Supreme Court: election must proceed April 21
WINDOW ROCK, Ariz. - On March 20, the Navajo Nation Supreme Court ordered the general election between Joe Shirley Jr. and Russell Begaye to take place as previously scheduled for April 21.
The court did not rule on council legislation that ordered a public referendum dealing with fluency requirements for the president and vice president in its order.
On March 13, the council voted 12-8 in favor of the vote going to the Navajo people before the general election takes place. The council voted that the $317,891 that was to be used for the general election instead be used to put on the referendum. President Ben Shelly signed the legislation March 16.
Two former presidential candidates Dale E. Tsosie and Hank Whitethorne originally challenged presidential candidate's Chris Deschene's candidacy on the basis of whether he was fluent in Navajo. They also filed motions with the court in January to overturn the council resolution of Dec. 30 that called for a new primary and general election and another resolution that pardoned the Navajo Nation Board of Election supervisors. On March 18, Tsosie and Whitethorne filed a motion with the court to address the non-funding of the April 21 election, to enforce the Feb. 20 ruling by the court, which ordered an immediate general election between Shirley and Begaye and to impose sanctions on the council.
"The import of this current crisis cannot be understated," the motion reads. "If the council is allowed to stop a presidential election from occurring, serious questions arise about whether the Navajo Nation government can be considered democratic anymore. The top two qualified candidates are now prevented from having an election. The ninth-place finisher sits in Window Rock as president."
However, a statement from Navajo Nation Council Speaker LoRenzo Bates said the legislation funds the referendum and also funds the general election and because the legislation was signed by Shelly it is now valid Navajo Nation law.
"Mr. Tsosie and Mr. Whitethorne are attempting to take away the people's right to decide this important issue," Bates' statement said. "The Navajo Nation Council, in addressing this resolution, is giving this issue to the Navajo people as the Navajo courts have previously decided in their court opinions. This election for Navajo president and vice president will take place as soon as possible, but after the people have spoken."
The Navajo Nation Election Administration scheduled a presidential election for April 21 in response to a Navajo Nation Supreme Court order for a general election to take place between Joe Shirley Jr. and Russell Begaye.
The general election will also fill six positions for the Navajo Nation Board of Election Supervisors (NBOES). The chief justice of the Supreme Court held the board members in contempt of court for refusing to remove Deschene from the ballot and replace his name with third place primary finisher Begaye.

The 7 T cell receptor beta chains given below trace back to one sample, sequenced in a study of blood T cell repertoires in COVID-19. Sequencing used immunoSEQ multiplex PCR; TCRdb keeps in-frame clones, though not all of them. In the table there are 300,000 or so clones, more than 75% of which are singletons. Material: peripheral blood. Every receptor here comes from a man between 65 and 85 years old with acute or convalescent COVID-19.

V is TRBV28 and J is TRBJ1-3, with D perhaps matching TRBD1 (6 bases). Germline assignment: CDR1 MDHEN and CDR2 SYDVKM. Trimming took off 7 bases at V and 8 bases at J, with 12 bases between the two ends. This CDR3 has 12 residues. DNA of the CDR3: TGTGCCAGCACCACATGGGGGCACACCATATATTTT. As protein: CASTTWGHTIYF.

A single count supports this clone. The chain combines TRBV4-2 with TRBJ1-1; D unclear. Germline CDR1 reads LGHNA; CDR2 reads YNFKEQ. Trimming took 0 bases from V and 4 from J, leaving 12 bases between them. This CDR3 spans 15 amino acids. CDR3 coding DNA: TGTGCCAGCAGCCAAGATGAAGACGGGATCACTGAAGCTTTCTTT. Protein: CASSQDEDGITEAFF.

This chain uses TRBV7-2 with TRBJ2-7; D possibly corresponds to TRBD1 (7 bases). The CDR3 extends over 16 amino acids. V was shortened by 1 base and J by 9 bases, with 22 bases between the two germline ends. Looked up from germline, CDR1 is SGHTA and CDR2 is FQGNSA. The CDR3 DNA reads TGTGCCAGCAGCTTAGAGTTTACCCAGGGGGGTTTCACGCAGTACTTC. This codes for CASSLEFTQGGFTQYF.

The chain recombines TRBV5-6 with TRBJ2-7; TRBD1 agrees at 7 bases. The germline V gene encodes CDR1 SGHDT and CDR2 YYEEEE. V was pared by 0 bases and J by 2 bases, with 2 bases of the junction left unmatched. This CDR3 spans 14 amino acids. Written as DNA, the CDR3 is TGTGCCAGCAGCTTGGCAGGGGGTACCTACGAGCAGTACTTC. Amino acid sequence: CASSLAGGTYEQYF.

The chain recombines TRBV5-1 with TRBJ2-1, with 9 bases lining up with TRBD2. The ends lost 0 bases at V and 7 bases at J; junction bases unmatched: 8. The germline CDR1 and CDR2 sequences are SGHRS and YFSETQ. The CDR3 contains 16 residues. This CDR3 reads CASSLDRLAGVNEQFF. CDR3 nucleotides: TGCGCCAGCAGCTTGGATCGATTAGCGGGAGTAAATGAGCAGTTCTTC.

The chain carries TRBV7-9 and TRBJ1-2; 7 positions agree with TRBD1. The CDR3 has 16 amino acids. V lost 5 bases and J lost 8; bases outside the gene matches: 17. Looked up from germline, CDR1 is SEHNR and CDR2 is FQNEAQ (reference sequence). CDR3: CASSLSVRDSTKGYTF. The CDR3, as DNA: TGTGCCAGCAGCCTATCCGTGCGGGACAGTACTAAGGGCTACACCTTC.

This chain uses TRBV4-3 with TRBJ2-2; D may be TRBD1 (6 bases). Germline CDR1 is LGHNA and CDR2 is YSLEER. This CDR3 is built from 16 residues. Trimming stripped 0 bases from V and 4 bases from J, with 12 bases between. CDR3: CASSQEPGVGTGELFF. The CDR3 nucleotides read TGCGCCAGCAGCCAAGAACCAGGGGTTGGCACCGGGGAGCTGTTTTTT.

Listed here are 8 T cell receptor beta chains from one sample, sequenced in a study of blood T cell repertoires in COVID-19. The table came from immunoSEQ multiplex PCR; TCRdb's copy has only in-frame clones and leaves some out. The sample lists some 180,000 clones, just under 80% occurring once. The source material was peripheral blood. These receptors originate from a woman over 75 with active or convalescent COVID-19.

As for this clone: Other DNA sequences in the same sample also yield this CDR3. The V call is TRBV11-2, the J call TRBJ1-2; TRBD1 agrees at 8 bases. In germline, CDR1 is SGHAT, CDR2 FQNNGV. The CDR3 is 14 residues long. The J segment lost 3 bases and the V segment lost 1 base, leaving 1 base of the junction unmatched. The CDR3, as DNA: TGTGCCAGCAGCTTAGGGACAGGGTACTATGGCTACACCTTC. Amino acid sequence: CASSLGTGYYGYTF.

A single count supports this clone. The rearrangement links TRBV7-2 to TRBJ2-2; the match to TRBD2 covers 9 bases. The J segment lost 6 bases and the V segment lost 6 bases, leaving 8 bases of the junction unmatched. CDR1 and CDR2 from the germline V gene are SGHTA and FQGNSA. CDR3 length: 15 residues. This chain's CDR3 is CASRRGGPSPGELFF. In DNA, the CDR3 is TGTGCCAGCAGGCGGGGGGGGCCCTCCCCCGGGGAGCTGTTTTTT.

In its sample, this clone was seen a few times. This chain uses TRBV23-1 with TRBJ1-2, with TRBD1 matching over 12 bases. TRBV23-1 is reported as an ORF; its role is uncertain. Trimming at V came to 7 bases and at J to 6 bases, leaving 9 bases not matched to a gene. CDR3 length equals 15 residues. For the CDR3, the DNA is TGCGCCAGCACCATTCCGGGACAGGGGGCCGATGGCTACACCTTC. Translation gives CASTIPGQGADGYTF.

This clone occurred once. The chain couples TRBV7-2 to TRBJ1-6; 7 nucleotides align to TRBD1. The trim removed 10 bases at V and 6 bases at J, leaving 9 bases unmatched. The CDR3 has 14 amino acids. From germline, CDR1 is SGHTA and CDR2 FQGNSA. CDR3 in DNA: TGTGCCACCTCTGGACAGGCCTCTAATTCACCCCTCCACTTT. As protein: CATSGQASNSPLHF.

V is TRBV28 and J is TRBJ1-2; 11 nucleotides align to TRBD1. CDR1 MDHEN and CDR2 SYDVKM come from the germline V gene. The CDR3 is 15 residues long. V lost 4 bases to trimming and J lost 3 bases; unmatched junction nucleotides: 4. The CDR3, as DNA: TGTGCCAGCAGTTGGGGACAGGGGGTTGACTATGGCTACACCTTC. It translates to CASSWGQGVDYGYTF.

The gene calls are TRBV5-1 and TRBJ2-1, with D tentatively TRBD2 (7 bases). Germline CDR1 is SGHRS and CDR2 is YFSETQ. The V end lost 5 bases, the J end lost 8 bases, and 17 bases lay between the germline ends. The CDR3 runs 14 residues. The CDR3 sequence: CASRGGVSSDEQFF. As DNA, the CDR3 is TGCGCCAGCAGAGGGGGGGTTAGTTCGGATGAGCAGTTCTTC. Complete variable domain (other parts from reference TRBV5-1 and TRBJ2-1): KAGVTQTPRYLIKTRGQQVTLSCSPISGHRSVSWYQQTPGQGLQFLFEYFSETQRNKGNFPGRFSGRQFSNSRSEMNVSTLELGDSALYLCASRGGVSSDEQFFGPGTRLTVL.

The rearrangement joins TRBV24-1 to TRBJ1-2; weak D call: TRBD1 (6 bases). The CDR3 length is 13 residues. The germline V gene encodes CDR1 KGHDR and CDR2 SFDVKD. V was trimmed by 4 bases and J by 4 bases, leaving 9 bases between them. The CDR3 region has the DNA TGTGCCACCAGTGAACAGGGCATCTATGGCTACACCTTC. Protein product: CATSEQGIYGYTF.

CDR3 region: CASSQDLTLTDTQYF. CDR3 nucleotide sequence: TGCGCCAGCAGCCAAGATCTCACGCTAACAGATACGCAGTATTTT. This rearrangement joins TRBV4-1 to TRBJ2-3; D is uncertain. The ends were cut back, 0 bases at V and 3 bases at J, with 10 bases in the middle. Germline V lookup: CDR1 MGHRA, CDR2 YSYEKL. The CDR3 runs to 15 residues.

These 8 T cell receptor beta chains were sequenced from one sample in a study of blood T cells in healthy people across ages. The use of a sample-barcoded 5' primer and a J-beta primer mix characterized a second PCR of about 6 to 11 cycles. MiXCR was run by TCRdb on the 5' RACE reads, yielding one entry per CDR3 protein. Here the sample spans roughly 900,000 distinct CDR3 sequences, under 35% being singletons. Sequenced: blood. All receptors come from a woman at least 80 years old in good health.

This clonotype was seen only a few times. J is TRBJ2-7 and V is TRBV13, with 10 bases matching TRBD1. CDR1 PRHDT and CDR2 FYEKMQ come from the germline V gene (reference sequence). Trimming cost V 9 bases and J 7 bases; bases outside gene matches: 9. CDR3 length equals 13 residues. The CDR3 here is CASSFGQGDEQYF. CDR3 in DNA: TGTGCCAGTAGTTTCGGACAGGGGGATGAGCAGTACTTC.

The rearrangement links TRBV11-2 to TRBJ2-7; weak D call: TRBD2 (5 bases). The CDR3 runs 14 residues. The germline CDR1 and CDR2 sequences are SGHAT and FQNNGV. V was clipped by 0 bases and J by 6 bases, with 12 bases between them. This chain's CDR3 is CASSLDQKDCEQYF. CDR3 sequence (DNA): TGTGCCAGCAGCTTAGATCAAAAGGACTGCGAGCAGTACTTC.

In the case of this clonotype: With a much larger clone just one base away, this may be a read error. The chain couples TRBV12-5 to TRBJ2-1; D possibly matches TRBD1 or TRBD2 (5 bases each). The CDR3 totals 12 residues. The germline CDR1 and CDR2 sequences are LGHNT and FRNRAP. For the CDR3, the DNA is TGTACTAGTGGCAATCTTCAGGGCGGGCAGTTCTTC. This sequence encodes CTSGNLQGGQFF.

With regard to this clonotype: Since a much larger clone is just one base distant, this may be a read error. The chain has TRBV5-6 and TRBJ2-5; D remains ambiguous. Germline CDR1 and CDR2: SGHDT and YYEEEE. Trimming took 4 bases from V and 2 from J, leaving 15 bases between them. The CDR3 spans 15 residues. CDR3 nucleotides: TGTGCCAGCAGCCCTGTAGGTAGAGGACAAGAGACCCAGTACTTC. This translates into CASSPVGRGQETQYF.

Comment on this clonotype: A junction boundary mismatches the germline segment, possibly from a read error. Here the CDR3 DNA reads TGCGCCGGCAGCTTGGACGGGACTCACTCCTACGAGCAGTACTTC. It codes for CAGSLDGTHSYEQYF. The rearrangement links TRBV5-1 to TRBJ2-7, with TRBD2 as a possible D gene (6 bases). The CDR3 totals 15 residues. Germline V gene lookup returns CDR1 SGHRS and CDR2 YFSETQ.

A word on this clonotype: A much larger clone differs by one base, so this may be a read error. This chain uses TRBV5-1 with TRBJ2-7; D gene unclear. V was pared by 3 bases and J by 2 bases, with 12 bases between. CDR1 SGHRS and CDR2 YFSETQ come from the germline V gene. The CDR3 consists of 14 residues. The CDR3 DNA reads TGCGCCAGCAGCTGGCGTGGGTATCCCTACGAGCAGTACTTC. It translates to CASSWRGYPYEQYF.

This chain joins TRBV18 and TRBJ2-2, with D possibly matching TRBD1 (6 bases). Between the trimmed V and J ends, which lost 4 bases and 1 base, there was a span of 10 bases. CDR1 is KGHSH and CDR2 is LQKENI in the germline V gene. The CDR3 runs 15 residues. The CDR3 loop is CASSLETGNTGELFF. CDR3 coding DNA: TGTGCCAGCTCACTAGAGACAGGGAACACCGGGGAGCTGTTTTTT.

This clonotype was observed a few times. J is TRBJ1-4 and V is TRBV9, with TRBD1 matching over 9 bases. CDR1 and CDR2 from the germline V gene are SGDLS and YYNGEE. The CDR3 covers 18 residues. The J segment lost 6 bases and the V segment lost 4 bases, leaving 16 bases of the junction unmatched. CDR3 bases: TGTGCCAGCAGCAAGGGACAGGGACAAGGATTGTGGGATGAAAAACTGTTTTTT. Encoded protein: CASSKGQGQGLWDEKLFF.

Edison Wauneka, director of the Navajo Nation Election Administration, said April 21 is the earliest an election could be held and still comply with filing deadlines.
The Supreme Court ordered the NEA Feb. 20 to put on an immediate general election at the same time it invalidated two council resolutions from December that called for a special primary and general election to be held in June and August with all 17 primary finishers, including Deschene, who was ultimately disqualified for failing to answer questions in Navajo before the Office of Hearings and Appeals. The resolution also called for a pardon for the election supervisors who were held in contempt.
In its ruling on March 20, the Supreme Court said the Navajo Nation has a governmental duty to conduct a presidential election every four years in accordance with existing Navajo election laws. The court said the Navajo people are entitled, as a matter of basic right and freedom, to an election at the expense of their government and with the use of their public funds.
"We repeat with emphasis that the council cannot impede or otherwise obstruct this obligation so they can unilaterally change the election laws in the midst of an ongoing election," the court said.
The court ordered the election administration to use its available operating money to implement the special general election as scheduled, have the acting controller of the Nation immediately identify and transfer $317,891 to the NEA to supplement or replenish its operating line items for the purpose of ensuring that the Navajo Nation's governmental duty is carried out.
In addition the court shielded Wauneka from any retaliatory action, saying he cannot be forcibly removed from his post for complying with the court's orders.
The court refused to sanction the council and refused to compel funding of the special general election through the Navajo Nation Council.
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